This dog and many other animals at the Lewis Upshur Animal Control Facility are in dire need of loving homes now. / (All photos taken Wednesday by Monica Zalaznik)

Unprecedented number of owner surrenders spur maximum capacity emergency at Lewis-Upshur animal facility

BUCKHANNON – The Lewis-Upshur Animal Control Facility is at maximum capacity due to an unprecedented number of owner surrenders.

Jan Cochran, director of the Lewis-Upshur Animal Control Facility, said the bi-county facility only has one available cage as of the time of writing this article.

“We don’t use our overflows in the winter because it’s too cold, but every day we get more owner surrenders, and we’re telling owners that those animals are the first to be euthanized for space,” Cochran said. “We have to have room for dogs the county animal control officer brings in, so owner-surrenders are always the first to be considered for euthanasia.”

Cochran said all the animals who can share a cage already are, and she urged residents planning to surrender their pets to either reconsider or keep their animals for at least a week or two.

“We had one lady come in, and she’s having a baby, so she’s getting rid of her dogs,” she said. “Some people have said it’s the economy, and they’re having to choose between feeding themselves and feeding their animal. Then, there’s just the regulars who get a new dog, and then they bring in their old dog and six months later, we’ll see them again with another dog.”

All the no-kill rescue shelters LUAC typically partners with are also full, and adoptions are down everywhere.

“They keep telling me in all the years they have been in business, they have never seen it this bad,” Cochran said. “I’ve been here 21 years, and I’ve never seen it this bad – I’ve never seen this many owner-surrenders.”

On Monday alone, 17 dogs were surrendered to LUAC, including 10 puppies and their mother.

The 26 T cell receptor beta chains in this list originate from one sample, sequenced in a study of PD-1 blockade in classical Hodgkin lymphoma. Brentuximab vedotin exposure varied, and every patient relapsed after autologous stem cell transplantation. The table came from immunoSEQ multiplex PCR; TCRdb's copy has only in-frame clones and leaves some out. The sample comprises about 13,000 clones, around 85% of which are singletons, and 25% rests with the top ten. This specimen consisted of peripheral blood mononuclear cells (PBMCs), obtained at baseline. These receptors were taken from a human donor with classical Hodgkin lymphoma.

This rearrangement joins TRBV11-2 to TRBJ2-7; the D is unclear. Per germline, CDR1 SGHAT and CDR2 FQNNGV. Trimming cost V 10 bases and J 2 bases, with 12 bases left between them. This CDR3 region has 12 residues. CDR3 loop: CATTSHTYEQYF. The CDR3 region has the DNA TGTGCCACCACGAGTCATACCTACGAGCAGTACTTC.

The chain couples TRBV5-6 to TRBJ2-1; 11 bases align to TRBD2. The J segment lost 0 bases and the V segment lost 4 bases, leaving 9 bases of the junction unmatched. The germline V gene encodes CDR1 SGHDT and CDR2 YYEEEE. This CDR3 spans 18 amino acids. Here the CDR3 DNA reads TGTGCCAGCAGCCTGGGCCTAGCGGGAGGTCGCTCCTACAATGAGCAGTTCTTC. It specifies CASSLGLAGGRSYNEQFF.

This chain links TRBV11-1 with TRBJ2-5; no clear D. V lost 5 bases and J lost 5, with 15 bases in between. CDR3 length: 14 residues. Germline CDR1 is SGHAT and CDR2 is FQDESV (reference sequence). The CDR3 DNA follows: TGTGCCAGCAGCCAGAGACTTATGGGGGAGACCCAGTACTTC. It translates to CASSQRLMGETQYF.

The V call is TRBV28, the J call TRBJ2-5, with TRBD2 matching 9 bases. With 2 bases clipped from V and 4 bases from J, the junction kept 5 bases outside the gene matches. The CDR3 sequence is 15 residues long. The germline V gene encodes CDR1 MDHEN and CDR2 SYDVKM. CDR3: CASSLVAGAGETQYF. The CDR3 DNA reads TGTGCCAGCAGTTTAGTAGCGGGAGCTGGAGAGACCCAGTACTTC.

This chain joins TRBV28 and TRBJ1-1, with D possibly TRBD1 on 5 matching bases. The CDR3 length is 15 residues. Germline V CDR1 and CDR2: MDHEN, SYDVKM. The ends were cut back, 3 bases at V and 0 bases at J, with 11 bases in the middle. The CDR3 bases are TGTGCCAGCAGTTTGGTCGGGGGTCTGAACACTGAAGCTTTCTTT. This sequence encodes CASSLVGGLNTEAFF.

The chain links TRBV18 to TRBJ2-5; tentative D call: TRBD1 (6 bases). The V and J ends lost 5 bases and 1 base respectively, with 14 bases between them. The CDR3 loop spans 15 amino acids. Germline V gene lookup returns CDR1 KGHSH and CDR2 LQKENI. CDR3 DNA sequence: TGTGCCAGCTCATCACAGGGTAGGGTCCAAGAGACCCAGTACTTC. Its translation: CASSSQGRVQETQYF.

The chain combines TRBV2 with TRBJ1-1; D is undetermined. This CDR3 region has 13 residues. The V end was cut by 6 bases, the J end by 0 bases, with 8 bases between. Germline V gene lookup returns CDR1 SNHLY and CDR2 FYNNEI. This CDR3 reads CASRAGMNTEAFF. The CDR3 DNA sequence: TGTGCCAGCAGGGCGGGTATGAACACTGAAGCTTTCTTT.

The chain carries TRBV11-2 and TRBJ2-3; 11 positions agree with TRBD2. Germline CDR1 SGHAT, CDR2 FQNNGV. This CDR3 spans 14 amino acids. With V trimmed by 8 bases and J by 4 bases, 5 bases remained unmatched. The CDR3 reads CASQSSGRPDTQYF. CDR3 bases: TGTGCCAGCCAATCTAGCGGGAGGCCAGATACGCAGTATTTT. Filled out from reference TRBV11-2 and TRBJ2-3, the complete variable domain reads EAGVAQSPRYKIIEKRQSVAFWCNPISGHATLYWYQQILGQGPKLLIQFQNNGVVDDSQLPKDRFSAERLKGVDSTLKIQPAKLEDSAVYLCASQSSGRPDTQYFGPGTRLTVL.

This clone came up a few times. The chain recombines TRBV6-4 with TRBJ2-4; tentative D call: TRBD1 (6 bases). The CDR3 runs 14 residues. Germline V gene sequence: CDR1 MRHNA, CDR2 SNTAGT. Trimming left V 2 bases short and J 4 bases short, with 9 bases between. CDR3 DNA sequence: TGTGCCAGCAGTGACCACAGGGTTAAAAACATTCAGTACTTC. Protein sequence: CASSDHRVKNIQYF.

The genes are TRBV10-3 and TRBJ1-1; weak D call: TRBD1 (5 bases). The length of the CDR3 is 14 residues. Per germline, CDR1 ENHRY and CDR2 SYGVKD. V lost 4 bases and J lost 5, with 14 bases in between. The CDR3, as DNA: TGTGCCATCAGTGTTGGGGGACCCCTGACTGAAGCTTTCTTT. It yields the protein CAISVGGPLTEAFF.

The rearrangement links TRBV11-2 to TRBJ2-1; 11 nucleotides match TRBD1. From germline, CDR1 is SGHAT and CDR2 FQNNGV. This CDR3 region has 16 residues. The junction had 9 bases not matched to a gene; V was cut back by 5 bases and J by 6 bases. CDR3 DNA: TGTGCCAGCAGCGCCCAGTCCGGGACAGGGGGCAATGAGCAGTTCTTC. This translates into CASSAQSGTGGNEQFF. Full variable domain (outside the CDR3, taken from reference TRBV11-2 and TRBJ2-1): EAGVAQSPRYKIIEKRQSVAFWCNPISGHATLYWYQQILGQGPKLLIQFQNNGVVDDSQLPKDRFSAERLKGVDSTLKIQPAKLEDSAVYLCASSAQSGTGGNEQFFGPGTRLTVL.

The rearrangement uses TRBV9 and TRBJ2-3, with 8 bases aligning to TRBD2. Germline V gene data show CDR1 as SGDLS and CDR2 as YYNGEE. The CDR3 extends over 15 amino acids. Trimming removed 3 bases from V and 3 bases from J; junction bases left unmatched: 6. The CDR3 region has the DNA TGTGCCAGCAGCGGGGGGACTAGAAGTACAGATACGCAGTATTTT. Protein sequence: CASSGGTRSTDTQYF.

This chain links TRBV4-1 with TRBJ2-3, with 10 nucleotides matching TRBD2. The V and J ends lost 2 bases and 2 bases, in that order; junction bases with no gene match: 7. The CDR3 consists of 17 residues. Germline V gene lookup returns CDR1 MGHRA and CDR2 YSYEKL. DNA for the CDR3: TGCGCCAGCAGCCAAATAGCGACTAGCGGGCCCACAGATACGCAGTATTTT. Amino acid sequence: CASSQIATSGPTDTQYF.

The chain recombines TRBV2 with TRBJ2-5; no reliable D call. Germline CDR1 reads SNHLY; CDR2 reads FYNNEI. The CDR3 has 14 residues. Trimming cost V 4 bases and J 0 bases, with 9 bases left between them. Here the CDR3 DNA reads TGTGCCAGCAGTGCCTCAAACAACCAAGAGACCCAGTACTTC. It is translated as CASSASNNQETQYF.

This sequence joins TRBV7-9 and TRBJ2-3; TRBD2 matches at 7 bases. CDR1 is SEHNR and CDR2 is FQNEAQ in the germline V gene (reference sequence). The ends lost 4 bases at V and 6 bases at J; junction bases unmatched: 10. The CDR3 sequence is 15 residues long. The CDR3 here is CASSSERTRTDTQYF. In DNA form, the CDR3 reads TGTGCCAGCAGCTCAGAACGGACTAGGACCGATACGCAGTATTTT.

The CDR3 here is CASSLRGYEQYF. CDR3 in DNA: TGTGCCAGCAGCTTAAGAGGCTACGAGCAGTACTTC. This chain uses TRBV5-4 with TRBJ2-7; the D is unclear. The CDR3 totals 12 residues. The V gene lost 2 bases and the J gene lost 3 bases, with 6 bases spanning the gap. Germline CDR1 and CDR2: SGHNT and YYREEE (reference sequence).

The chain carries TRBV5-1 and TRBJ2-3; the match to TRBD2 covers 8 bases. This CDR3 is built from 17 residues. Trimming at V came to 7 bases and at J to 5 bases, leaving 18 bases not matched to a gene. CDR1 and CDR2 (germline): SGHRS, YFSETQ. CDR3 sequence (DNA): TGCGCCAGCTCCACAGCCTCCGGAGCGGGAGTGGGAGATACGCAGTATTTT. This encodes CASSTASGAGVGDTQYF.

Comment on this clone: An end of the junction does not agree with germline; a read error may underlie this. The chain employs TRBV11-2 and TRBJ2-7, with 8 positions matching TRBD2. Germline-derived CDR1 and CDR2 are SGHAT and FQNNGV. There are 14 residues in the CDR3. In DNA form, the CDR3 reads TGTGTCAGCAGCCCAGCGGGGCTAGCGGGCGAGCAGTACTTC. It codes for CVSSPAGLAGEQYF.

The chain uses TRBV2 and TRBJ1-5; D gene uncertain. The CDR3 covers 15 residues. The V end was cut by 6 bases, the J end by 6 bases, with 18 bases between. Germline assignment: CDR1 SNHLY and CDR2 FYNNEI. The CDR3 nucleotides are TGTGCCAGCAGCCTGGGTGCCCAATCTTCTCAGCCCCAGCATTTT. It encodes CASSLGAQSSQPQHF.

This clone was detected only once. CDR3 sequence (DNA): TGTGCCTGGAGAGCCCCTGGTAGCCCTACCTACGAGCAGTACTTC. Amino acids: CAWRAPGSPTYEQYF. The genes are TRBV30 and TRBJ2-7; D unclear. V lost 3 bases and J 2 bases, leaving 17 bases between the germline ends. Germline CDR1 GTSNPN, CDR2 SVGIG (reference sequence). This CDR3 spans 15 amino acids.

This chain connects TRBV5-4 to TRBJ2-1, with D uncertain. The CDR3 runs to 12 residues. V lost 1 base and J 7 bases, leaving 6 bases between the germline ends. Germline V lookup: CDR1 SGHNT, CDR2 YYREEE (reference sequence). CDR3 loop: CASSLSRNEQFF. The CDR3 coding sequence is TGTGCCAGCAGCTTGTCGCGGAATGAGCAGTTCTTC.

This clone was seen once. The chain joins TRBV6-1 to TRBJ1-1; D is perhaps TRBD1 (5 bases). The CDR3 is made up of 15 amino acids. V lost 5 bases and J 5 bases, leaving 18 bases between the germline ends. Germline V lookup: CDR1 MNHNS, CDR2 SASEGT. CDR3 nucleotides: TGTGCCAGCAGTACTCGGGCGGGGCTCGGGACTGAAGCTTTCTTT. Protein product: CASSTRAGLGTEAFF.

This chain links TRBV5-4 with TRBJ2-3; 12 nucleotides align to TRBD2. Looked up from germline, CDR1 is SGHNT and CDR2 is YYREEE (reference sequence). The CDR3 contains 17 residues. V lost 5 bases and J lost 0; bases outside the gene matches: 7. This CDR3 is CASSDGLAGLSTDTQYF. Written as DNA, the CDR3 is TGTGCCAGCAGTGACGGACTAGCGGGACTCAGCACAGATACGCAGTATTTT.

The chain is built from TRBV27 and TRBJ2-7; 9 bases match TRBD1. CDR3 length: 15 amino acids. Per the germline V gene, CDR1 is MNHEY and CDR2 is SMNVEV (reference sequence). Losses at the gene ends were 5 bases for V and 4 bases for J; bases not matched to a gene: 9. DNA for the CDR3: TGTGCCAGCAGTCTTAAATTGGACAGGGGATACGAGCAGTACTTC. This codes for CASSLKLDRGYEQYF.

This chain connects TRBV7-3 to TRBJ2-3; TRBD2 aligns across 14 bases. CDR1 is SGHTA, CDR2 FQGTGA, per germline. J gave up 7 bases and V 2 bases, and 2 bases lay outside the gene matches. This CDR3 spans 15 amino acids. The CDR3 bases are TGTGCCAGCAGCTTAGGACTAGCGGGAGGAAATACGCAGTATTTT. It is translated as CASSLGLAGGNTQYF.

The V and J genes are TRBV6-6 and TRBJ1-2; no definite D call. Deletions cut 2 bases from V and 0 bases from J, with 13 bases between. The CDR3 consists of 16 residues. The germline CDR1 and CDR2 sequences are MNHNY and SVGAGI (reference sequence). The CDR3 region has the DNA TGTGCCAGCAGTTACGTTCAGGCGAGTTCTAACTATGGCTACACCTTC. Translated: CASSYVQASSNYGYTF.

“Luckily, Robin (Keough) with LUV 4 Animals took the puppies and the mom, but people need to think of their life situation and whether an animal fits into their life,” Cochran said. “Sometimes you think something is a good idea because you’re thinking with your heart, not your head, and then a week later, you realize this wasn’t such a good idea.”

“Getting an animal should not be something you just do on a whim,” she emphasized.

Cochran recommended researching breeds that fit different lifestyles and evaluating your living situation.

“Do you rent? Are you going to continue to rent and move somewhere else? A lot of rentals don’t allow pets, but a lot of people don’t consider these things, so we need more responsible pet owners, and people need to spay and neuter their pets,” Cochran said.

Right now, LUAC needs more collars, leashes, cat carriers, flea treatments, meat-based dog treats and cleaning supplies such as bleach or bleach wipes.

“A lot of people adopt and don’t think to bring a collar or leash, or they assume the dog already has a collar,” Cochran said. “We do not need any toys; we are always in need of the meaty treats because it helps volunteers when they’re out walking them and training them.”

People can also help by sponsoring an animal at LUAC so the animal can get fixed, making it easier to get them adopted.  

“They can call, and we’ll tell them how they can do that — they can call directly to the clinic that we’re going to take the animal to and pay them, or they can write a check, which helps immensely,” Cochran said. Contact information and details on all of LUAC’s animals can be found on their website.

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